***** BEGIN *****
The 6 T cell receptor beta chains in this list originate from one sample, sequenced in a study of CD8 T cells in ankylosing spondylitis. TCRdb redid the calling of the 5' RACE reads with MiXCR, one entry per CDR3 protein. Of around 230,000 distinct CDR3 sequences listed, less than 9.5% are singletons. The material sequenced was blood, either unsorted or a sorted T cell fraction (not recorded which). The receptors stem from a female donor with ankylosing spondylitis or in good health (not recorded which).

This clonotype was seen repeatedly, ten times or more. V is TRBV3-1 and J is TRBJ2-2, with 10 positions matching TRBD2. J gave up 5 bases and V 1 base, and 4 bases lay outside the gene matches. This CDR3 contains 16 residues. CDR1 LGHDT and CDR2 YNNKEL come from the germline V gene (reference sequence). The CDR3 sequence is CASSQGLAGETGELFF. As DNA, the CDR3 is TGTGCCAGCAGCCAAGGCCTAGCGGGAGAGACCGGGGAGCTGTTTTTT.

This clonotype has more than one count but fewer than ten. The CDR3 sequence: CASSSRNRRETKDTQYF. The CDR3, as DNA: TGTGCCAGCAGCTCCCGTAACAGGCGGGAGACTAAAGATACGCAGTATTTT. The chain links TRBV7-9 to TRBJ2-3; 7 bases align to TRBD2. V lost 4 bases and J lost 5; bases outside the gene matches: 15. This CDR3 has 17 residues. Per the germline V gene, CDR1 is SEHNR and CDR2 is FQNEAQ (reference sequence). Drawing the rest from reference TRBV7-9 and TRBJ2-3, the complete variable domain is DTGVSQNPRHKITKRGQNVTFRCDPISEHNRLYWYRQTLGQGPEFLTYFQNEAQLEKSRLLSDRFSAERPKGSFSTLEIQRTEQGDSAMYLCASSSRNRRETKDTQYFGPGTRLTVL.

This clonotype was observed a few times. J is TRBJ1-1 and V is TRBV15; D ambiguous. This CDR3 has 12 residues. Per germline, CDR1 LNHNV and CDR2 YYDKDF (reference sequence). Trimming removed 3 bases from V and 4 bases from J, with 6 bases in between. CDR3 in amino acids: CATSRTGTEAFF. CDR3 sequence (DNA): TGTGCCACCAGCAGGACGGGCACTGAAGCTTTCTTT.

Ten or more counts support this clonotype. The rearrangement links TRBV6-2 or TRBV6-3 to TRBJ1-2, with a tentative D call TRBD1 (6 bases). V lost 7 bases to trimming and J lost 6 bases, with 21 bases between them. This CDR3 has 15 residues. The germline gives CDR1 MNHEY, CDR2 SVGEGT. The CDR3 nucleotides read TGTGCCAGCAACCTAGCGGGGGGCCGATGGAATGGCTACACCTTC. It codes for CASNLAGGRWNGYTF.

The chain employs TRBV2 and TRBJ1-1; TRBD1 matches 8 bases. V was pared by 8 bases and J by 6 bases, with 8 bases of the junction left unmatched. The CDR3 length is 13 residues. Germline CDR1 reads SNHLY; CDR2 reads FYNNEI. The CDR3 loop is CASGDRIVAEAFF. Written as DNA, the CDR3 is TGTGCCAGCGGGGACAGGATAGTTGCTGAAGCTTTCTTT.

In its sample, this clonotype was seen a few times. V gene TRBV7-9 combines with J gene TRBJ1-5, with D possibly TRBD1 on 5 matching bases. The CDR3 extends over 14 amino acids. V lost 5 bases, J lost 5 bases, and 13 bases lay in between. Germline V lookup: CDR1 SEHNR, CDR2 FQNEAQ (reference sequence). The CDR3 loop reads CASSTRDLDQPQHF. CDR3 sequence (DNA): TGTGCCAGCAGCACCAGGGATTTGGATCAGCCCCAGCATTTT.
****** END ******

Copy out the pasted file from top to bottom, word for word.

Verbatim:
The 6 T cell receptor beta chains in this list originate from one sample, sequenced in a study of CD8 T cells in ankylosing spondylitis. TCRdb redid the calling of the 5' RACE reads with MiXCR, one entry per CDR3 protein. Of around 230,000 distinct CDR3 sequences listed, less than 9.5% are singletons. The material sequenced was blood, either unsorted or a sorted T cell fraction (not recorded which). The receptors stem from a female donor with ankylosing spondylitis or in good health (not recorded which).

This clonotype was seen repeatedly, ten times or more. V is TRBV3-1 and J is TRBJ2-2, with 10 positions matching TRBD2. J gave up 5 bases and V 1 base, and 4 bases lay outside the gene matches. This CDR3 contains 16 residues. CDR1 LGHDT and CDR2 YNNKEL come from the germline V gene (reference sequence). The CDR3 sequence is CASSQGLAGETGELFF. As DNA, the CDR3 is TGTGCCAGCAGCCAAGGCCTAGCGGGAGAGACCGGGGAGCTGTTTTTT.

This clonotype has more than one count but fewer than ten. The CDR3 sequence: CASSSRNRRETKDTQYF. The CDR3, as DNA: TGTGCCAGCAGCTCCCGTAACAGGCGGGAGACTAAAGATACGCAGTATTTT. The chain links TRBV7-9 to TRBJ2-3; 7 bases align to TRBD2. V lost 4 bases and J lost 5; bases outside the gene matches: 15. This CDR3 has 17 residues. Per the germline V gene, CDR1 is SEHNR and CDR2 is FQNEAQ (reference sequence). Drawing the rest from reference TRBV7-9 and TRBJ2-3, the complete variable domain is DTGVSQNPRHKITKRGQNVTFRCDPISEHNRLYWYRQTLGQGPEFLTYFQNEAQLEKSRLLSDRFSAERPKGSFSTLEIQRTEQGDSAMYLCASSSRNRRETKDTQYFGPGTRLTVL.

This clonotype was observed a few times. J is TRBJ1-1 and V is TRBV15; D ambiguous. This CDR3 has 12 residues. Per germline, CDR1 LNHNV and CDR2 YYDKDF (reference sequence). Trimming removed 3 bases from V and 4 bases from J, with 6 bases in between. CDR3 in amino acids: CATSRTGTEAFF. CDR3 sequence (DNA): TGTGCCACCAGCAGGACGGGCACTGAAGCTTTCTTT.

Ten or more counts support this clonotype. The rearrangement links TRBV6-2 or TRBV6-3 to TRBJ1-2, with a tentative D call TRBD1 (6 bases). V lost 7 bases to trimming and J lost 6 bases, with 21 bases between them. This CDR3 has 15 residues. The germline gives CDR1 MNHEY, CDR2 SVGEGT. The CDR3 nucleotides read TGTGCCAGCAACCTAGCGGGGGGCCGATGGAATGGCTACACCTTC. It codes for CASNLAGGRWNGYTF.

The chain employs TRBV2 and TRBJ1-1; TRBD1 matches 8 bases. V was pared by 8 bases and J by 6 bases, with 8 bases of the junction left unmatched. The CDR3 length is 13 residues. Germline CDR1 reads SNHLY; CDR2 reads FYNNEI. The CDR3 loop is CASGDRIVAEAFF. Written as DNA, the CDR3 is TGTGCCAGCGGGGACAGGATAGTTGCTGAAGCTTTCTTT.

In its sample, this clonotype was seen a few times. V gene TRBV7-9 combines with J gene TRBJ1-5, with D possibly TRBD1 on 5 matching bases. The CDR3 extends over 14 amino acids. V lost 5 bases, J lost 5 bases, and 13 bases lay in between. Germline V lookup: CDR1 SEHNR, CDR2 FQNEAQ (reference sequence). The CDR3 loop reads CASSTRDLDQPQHF. CDR3 sequence (DNA): TGTGCCAGCAGCACCAGGGATTTGGATCAGCCCCAGCATTTT.